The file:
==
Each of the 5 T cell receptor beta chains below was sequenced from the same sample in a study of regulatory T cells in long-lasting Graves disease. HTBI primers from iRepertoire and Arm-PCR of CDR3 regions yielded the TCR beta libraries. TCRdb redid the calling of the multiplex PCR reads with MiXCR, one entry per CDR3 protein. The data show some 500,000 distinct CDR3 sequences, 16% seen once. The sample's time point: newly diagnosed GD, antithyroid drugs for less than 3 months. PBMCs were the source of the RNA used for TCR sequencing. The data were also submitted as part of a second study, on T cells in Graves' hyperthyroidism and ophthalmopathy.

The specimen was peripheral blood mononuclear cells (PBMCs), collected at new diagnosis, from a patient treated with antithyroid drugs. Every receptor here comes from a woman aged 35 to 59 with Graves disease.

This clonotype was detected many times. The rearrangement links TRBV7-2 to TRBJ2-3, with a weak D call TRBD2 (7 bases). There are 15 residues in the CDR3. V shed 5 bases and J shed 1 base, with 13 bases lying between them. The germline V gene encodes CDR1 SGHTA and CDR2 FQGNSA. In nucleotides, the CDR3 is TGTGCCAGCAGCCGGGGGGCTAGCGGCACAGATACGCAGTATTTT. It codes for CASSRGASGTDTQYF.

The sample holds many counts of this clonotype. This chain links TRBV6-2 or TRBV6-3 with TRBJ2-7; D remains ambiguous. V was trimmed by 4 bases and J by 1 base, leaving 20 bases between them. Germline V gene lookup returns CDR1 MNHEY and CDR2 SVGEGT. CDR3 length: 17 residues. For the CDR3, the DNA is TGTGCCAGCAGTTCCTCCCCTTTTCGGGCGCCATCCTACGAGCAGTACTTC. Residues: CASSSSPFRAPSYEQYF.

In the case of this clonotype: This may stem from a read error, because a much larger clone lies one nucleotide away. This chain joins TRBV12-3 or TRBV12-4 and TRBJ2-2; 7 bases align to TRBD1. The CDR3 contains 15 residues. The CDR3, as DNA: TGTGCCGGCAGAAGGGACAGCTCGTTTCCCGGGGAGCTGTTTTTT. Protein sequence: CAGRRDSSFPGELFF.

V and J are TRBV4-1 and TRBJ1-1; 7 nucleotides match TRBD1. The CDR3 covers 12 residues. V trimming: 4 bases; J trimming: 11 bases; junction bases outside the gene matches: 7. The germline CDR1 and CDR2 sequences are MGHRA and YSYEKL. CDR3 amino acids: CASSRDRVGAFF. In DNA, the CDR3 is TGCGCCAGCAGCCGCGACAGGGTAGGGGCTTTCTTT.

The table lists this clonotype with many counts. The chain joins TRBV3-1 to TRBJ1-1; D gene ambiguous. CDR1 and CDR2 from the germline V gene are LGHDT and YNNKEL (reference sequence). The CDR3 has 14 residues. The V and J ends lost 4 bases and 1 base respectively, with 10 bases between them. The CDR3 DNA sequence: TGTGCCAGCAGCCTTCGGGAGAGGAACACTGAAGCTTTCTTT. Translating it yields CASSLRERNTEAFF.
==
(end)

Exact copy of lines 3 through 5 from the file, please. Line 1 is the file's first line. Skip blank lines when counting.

This clonotype was detected many times. The rearrangement links TRBV7-2 to TRBJ2-3, with a weak D call TRBD2 (7 bases). There are 15 residues in the CDR3. V shed 5 bases and J shed 1 base, with 13 bases lying between them. The germline V gene encodes CDR1 SGHTA and CDR2 FQGNSA. In nucleotides, the CDR3 is TGTGCCAGCAGCCGGGGGGCTAGCGGCACAGATACGCAGTATTTT. It codes for CASSRGASGTDTQYF.

The sample holds many counts of this clonotype. This chain links TRBV6-2 or TRBV6-3 with TRBJ2-7; D remains ambiguous. V was trimmed by 4 bases and J by 1 base, leaving 20 bases between them. Germline V gene lookup returns CDR1 MNHEY and CDR2 SVGEGT. CDR3 length: 17 residues. For the CDR3, the DNA is TGTGCCAGCAGTTCCTCCCCTTTTCGGGCGCCATCCTACGAGCAGTACTTC. Residues: CASSSSPFRAPSYEQYF.

In the case of this clonotype: This may stem from a read error, because a much larger clone lies one nucleotide away. This chain joins TRBV12-3 or TRBV12-4 and TRBJ2-2; 7 bases align to TRBD1. The CDR3 contains 15 residues. The CDR3, as DNA: TGTGCCGGCAGAAGGGACAGCTCGTTTCCCGGGGAGCTGTTTTTT. Protein sequence: CAGRRDSSFPGELFF.